How should I set my tire pressure?

Reasonably knowledgeable individuals (R.K.I.) know that in truth the only thing that a tire pyrometer is, is an expensive thermometer. Factory teams go after more than just pyrometer readings. Was the air pressure set at the recommended number before the rider went out? Was the tire properly scuffed in? How many laps did it take to properly scuff the tire in? What was the cold durometer reading of the tire before the rider went out? What is the ambient temperature? Then you can factor in that remaining pyrometer reading to provide you with that all important background information. Oh yes, did I mention altimeter and humidity, too? See, and you thought it was easy to be a tire guy.

Start with the recommended pressure of the day. If you don’t know, ask your race tire representative. If you feel like you need to alter the setting from what was recommended, use a plus or minus setting of only 1-2 pounds. Avoid any major setting increases or decreases as that will only muddle your original setting reference point. Any major setting change (anything above or below five pounds of air) would indicate a failure to have dialed in your suspension. Grip is more finite while all your chassis components can be adjusted more easily. Factory sponsored National Superbike and Supersport riders all run 1-2 PST within the recommended daily pressures. This is common knowledge and the posted chart is regularly referred to, when in doubt.

Speedways

Speedway air pressures are higher than other tracks to counter heat-related decomposition of the tires and the tremendous centrifugal forces slamming the same tire. As mentioned nitrogen is used (it doesn’t heat up) to retain a constant air temperature despite the speeds, heat and the pounding the exterior of the tire is taking. Since speedways use the higher velocities of bike and rider, caution should be exercised with personal fine-tuning of your air pressures other than what is posted for the day.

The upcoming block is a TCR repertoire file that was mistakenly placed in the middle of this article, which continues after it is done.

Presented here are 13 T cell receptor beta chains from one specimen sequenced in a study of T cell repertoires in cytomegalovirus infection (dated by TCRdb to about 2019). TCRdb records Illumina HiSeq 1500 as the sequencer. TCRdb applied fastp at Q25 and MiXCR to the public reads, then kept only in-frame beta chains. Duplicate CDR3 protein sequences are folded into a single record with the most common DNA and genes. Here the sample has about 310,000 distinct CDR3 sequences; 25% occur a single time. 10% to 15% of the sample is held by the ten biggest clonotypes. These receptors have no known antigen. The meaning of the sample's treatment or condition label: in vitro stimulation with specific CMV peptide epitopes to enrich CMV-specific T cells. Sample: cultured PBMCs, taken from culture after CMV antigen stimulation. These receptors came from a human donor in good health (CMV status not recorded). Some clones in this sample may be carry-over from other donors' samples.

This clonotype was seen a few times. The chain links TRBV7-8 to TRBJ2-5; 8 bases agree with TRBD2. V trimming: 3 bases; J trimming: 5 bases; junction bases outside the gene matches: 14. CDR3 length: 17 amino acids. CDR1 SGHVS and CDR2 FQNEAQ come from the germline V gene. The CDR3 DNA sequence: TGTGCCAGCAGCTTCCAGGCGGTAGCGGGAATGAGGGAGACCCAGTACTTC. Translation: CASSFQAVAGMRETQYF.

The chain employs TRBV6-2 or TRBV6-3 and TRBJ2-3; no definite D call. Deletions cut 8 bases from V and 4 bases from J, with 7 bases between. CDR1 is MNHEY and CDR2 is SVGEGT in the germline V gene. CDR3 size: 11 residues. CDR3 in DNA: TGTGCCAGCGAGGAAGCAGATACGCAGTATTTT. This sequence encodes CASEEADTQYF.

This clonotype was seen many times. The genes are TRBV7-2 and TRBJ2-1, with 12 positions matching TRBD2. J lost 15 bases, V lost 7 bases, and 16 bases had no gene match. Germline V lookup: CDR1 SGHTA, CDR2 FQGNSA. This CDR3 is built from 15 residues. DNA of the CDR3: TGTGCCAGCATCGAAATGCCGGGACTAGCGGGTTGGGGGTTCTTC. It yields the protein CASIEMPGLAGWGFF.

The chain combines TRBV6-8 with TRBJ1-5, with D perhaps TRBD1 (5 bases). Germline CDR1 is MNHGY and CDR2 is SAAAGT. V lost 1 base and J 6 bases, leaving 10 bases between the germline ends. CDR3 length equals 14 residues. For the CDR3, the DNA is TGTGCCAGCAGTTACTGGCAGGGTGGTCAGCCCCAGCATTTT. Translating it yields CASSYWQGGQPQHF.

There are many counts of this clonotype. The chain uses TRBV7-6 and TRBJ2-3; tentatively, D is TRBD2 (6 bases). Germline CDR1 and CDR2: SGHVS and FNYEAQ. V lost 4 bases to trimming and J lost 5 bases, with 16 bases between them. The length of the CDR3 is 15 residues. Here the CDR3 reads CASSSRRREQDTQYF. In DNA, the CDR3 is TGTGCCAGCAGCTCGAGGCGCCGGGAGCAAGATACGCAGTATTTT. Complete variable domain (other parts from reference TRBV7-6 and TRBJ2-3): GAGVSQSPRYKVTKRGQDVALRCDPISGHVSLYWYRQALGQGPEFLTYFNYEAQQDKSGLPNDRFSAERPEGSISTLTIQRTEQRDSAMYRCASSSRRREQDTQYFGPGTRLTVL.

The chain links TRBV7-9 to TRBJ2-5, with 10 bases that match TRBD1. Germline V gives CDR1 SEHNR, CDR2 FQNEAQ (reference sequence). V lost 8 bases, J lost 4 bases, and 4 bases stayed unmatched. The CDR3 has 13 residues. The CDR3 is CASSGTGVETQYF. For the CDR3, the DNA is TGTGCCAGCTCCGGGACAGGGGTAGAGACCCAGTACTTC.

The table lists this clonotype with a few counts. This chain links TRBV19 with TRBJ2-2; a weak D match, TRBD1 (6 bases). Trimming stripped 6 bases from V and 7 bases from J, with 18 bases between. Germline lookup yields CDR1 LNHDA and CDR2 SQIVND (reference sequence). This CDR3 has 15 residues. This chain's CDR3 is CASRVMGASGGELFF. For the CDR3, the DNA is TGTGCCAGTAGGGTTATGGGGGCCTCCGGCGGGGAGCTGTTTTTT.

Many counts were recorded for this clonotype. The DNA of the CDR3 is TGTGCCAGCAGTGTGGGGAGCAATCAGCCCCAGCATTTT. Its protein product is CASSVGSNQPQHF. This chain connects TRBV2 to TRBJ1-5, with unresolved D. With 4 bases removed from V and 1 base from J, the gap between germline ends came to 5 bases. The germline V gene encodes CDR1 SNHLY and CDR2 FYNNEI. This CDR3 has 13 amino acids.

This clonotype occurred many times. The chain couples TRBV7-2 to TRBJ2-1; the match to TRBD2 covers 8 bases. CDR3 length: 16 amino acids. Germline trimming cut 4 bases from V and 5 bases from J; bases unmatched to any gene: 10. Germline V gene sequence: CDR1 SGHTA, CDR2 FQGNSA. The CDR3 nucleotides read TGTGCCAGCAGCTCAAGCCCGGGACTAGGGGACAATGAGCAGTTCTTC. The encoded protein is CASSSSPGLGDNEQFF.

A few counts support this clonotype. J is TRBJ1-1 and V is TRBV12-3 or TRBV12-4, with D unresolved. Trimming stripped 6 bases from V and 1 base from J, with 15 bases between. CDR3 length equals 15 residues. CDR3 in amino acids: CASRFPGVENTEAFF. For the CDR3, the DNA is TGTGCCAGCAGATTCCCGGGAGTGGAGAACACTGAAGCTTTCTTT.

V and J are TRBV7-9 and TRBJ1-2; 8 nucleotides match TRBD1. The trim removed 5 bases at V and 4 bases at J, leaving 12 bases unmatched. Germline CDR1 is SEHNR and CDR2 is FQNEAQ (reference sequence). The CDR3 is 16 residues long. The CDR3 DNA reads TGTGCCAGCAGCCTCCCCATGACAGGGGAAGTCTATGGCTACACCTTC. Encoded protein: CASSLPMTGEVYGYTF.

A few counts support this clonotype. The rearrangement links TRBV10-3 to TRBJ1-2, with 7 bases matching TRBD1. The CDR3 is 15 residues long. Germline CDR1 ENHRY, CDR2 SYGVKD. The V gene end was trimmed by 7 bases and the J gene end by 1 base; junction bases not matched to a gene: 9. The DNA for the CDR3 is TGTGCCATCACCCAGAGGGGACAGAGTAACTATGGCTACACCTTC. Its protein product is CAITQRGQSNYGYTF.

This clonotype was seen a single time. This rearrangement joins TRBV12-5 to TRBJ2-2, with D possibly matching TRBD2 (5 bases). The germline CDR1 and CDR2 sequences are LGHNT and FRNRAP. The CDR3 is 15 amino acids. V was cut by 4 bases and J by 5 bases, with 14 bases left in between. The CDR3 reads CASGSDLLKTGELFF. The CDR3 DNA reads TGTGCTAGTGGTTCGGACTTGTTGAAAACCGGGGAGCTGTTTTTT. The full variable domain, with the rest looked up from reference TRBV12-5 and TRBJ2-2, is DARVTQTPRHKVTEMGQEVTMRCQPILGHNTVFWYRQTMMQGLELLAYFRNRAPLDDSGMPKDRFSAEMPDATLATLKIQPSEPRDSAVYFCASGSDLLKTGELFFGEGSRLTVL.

Road courses

Road courses are where you can more fully utilize all of the tire; however, the tire is less likely to heat to proper consistency of adhesion quickly. Road courses with their wide expansive sweepers and slow corners will allow more frequent adjustment of the pressures, but there again choose the posted popular norm on race day.

Rain Tires

A word concerning rain tires is necessary considering most riders and mechanics do the opposite of what is needed for the tire to work. The carcass of the tire needs to be firm to retain the tread pattern’s natural ability to force rain water out of the sipes to provide traction. Thusly, raising the air pressure 2-4 pounds over normal slicks, rather than lowering it, is mandatory. This enables the rain tire to grip through the water to the track’s surface; instead of the pattern collaspsing from lack of air. Rain tire patterns are also designed to disperse the rain water from the tire gripping surfaces. The design and the low durometer rubber of the tire provides the bite.

The home team

Part of the mystery surrounding air pressures has something to do with the folks who sell and mount the tires. You see, due to the immense crush of everyone wanting their tires at once, not every tire guy can stop and tell you all the information that goes into making the educated decisions of what air pressure toun at what track, where, when and why. To someone unfamiliar with the machinations of race tire technology, it might seem like the SWAG method (scientific wild assed guess) we discussed in “Race Tire Primer” (another article by Tim - ed). I assure you that this is not the case and perhaps in a future issue of NP Online I can show racers how to keep a log book of their own different air pressure settings to refer to.

Remember, always keep a rubber sealed metal valve stem cap on your valve stem. Vaya Con Dios!



Back to menu